SCARLATTI: Sonatas, Vol. 2 = 16 Sonatas – Mordecai Shehori, piano – Cembal d’amour CD 200, 71:19 (7/20/21) [www.cembaldamour.com] ****:
Mordecai Shehori embarks upon a second excursion into the music of Domenico Scarlatti (1685-1757), the wonderful contemporary of J.S. Bach, whose playful and inventive spirit stands as a testament to his conception of the keyboard as a vehicle for his Mediterranean sensibilities. Shehori chooses a mixture of familiar and less popular selections, to maintain variety and color.
I decided to begin my audition with one of the pieces from the 1755 Parma collection, the D Major, K. 430. Marked Non presto ma a tempo di ballo, the happy study emerges as a minuet in Italian style, with repeated, falling thirds that insist on the sound of the cuckoo. The 1755 set of thirty likes to open in major keys and end in minor; Scarlatti exploits double and broken thirds, adding alternating and rising sixths in descending passages. Shehori’s brisk tempo seems less a nod to the balletic impulse than to the toccata tradition Scarlatti may well imbibed from Handel or Clementi.
From the so-called Münster collection of 358 sonatas, Shehori chooses the Sonata in E Minor, K. 147, a lovely and expansive, intimately melancholic piece with insistent figures and sweeping gestures that attest to a pre-Romantic impulse. To counter and soothe our pained countenance, Shehori follows with the Sonata in G Major, K. 146, a galant impulse that projects a pre-Mozart sensibility, bright and impish. The ascending line likes to finish off with a fluster of trills or brisk runs, all delicately but forcefully rendered. From the Parma collection of 1755-1756, Shehori takes up challenges Scarlatti introduced that would later influence Clementi’s Gradus ad Parnassum, specifically in Sonata in G Major, K. 455, asking for repeated notes and alternation of the hands. The appearance of falling seconds in the pieces of this era testify to a Neapolitan and Spanish influence. Clarity of articulation and smoothness of line come to us as true evidence of the accomplished Scarlatti acolyte. Listen to fascinating bass line!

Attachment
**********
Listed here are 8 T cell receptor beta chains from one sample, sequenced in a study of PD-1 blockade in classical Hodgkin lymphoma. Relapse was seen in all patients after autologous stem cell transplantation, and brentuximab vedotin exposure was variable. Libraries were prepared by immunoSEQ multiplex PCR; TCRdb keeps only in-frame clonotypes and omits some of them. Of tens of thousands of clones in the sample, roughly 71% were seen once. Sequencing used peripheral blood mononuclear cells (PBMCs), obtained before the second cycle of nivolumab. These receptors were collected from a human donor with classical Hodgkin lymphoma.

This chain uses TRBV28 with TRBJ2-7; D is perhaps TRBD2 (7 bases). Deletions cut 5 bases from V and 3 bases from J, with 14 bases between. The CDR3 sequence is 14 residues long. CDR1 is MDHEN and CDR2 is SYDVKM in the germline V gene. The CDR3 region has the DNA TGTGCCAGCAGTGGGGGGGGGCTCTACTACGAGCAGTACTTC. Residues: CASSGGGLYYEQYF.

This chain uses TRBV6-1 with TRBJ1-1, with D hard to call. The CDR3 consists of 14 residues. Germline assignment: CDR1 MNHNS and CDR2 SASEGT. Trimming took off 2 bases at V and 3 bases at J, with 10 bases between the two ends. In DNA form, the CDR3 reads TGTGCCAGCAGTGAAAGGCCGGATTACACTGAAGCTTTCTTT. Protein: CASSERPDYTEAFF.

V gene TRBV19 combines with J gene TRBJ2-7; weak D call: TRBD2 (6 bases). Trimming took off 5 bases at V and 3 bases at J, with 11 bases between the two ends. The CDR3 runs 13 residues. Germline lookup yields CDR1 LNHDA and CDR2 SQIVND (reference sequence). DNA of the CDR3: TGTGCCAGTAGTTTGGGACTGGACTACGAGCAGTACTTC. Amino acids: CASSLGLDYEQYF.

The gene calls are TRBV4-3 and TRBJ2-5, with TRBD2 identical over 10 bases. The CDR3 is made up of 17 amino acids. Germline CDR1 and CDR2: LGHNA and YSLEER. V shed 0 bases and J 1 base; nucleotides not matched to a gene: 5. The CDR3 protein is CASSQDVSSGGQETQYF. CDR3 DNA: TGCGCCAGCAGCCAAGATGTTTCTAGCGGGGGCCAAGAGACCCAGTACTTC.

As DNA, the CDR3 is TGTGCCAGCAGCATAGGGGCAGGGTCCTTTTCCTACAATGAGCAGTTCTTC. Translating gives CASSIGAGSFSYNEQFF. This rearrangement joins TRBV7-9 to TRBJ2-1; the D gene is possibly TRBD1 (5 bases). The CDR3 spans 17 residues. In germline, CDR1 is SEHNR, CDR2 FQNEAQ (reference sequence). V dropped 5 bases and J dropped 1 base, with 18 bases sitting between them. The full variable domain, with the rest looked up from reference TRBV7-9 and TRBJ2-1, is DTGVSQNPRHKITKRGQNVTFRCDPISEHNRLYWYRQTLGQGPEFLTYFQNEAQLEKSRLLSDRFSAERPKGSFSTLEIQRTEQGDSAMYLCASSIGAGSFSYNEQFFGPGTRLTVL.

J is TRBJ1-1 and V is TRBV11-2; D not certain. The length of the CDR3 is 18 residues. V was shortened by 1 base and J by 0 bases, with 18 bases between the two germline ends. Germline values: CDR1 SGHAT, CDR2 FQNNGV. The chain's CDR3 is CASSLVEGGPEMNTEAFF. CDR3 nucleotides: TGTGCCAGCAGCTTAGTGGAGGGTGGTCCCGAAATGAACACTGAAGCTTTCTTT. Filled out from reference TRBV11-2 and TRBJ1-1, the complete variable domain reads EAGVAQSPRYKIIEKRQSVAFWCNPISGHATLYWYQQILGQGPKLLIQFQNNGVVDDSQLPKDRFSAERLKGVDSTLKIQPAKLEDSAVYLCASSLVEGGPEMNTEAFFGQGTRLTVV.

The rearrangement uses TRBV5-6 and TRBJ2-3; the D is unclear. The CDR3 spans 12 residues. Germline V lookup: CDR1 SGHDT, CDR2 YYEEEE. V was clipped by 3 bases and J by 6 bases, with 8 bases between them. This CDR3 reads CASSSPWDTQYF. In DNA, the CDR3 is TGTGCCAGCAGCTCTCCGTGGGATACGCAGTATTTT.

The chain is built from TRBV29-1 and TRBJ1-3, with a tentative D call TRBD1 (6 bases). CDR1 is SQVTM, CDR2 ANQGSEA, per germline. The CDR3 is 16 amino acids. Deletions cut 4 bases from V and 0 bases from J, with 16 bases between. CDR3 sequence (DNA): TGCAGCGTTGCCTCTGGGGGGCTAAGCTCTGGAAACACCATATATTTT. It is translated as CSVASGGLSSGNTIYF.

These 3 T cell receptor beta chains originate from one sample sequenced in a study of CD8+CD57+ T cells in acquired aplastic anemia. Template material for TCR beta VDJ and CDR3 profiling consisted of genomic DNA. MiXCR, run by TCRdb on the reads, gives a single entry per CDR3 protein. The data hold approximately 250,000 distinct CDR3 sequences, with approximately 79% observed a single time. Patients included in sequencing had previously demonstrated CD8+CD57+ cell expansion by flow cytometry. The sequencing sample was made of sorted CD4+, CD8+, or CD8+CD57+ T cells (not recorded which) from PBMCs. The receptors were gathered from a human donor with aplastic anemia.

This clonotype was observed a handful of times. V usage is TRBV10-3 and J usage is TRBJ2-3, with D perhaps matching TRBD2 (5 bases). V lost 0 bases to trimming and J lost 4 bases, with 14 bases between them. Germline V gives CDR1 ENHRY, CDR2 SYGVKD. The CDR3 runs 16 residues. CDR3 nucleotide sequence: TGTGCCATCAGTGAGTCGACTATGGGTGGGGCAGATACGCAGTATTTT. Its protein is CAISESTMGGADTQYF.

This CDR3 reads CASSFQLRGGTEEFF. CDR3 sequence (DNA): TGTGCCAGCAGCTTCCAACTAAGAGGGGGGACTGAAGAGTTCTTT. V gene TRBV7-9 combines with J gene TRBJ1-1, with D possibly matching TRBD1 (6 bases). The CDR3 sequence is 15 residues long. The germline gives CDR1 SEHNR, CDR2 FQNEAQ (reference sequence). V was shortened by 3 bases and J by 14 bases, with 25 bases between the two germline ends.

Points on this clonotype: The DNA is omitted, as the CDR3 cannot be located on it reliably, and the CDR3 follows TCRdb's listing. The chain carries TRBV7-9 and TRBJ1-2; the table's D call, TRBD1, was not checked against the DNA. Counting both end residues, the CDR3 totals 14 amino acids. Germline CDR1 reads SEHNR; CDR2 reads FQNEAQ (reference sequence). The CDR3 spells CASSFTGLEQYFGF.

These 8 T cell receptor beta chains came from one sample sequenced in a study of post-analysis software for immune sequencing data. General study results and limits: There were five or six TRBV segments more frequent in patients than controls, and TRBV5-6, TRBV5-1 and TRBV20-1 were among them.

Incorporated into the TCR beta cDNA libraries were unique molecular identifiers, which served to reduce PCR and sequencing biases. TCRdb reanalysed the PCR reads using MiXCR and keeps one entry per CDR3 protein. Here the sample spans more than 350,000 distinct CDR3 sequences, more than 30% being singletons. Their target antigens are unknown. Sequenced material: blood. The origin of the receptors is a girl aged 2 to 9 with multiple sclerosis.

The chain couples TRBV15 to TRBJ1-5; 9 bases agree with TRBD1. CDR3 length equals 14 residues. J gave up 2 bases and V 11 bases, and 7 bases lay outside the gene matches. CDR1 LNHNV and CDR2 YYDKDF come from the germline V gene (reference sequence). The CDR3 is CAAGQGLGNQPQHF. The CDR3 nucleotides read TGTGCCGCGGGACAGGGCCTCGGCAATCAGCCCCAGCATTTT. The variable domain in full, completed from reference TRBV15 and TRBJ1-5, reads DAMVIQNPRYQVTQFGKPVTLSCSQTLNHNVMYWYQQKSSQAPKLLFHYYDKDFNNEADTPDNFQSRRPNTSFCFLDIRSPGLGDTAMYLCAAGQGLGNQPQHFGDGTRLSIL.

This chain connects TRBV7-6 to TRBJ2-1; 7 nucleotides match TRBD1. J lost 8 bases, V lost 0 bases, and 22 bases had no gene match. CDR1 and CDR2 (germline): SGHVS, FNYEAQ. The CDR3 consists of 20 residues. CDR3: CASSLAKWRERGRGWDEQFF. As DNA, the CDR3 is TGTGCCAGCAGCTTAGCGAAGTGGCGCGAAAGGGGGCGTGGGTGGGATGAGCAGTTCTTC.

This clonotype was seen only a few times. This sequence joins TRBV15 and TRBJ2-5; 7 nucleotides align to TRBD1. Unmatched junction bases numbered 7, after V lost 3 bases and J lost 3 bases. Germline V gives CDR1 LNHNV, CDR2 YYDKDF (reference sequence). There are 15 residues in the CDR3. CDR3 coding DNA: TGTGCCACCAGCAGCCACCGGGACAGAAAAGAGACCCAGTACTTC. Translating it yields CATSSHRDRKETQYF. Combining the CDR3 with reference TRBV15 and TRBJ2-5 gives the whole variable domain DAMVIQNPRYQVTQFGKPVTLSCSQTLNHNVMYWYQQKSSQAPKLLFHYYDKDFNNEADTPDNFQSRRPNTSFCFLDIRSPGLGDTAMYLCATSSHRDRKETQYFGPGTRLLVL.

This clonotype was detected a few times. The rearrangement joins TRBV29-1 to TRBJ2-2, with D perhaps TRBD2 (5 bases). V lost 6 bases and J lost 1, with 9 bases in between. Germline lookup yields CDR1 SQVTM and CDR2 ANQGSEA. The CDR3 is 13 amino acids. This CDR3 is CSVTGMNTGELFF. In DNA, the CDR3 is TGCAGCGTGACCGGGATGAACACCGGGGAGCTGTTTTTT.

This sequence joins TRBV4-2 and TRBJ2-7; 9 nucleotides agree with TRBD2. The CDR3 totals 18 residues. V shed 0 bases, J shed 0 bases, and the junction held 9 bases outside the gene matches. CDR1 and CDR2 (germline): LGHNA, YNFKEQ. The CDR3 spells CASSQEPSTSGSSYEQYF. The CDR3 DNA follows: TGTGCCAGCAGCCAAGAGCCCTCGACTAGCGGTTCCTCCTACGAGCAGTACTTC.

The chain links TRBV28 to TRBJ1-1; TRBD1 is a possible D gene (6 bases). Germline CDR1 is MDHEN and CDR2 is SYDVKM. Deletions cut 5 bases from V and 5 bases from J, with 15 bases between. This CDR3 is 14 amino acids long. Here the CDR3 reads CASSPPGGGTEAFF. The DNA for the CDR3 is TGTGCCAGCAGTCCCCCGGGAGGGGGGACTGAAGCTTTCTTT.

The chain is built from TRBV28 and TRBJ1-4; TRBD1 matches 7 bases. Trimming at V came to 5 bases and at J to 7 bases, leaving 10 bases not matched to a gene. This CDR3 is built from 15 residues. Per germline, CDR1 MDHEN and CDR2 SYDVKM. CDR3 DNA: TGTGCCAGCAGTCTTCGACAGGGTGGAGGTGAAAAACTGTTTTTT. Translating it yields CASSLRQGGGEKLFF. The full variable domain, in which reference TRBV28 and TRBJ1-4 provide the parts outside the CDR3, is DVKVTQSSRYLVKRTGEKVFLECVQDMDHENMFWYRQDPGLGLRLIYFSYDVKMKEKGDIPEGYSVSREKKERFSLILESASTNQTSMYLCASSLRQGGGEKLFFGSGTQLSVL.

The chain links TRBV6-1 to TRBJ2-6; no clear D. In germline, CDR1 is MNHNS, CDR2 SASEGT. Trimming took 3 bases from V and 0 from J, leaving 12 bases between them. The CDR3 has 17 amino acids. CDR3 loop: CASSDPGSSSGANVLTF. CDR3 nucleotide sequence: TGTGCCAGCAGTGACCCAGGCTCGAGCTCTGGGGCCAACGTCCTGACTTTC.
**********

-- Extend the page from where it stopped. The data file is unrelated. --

For a change of emotional tenor, try the Fuga del gatto, the “Cat’s Fugue” in G Minor, K. 30, apocryphally ascribed to Scarlatti’s cat Pulcinella, who had trod across his keyboard. The one movement, a la Shehori, has its sullen moments, despite the levity assigned to it by publishers Clementi and Longo. Shehori’s survey opens with the martial Sonata in D Major, K. 96, which likes to divide the musical line between the hands and then move through pungent staccato phrases. Shehori demonstrates the facility of his trills, which do not, according to modern practice, have to emanate from the upper note, as is the French tradition.
Ten of Shehori’s selections lie in minor keys, and of these, that in C Minor, K. 115, projects in an extensive fashion a dark tenor we find in later Mozart. Sudden onrushes of sforzato intrude on the otherwise plastic line. Even the trills – which soon assume a life of their own – emanate a haunted character, which the light and dainty filigree tries to dispel, to little avail, given the deep bass tones that follow. The idiom remains Spanish, making us think a kind of sarabande has come to disturb us. Another expansive Sonata in C Minor, K. 139, shares the Iberian sensibility, building its melodic line in gradations, with repeated tropes that color the piece in tones easily suggestive of tonalities in Goya. A Bach, canonic influence intrudes into the mix, and the music gains in glum, martial ardor. Again, we might feel Mozart’s spirit in kinship. The Sonata in G Minor, K. 347 reveals at once Spanish and French impulses, opening with a flourish that Couperin might have employed. Repetition and imitation freely intermingle in this highly imaginative, colorful piece.
A particularly intimate piece, the Sonata in F Minor, K. 19, enjoys a pre-Classical, demure sensibility, set as a kind of transparent, Spanish gavotte that might have proceeded from Lully in another venue. Shehori controls its consistently soft dynamic range with refined elegance. Even more liquid in character, the Sonata in A Minor, K. 148 might have served as a musical-box vehicle, much in the French style. Its delicate trills and turns of phrase mark the idiom as both Italianate and Spanish, and it progresses with emotional reserve.
I save my final remarks for the pearly Sonata in E Major, K. 135, a dazzling study in shifting moods, metrics, and colorful surprises. Shehori plays it as finely wrought etude in color and touch, its tripping, repetitive phrases breaking into a controlled toccata which loves its bass tones. Dazzling runs pose for Shehori no problem, and the tiny shifts in register and dynamics make for a true testament to the imaginative versatility of a supreme master of the Baroque keyboard idiom.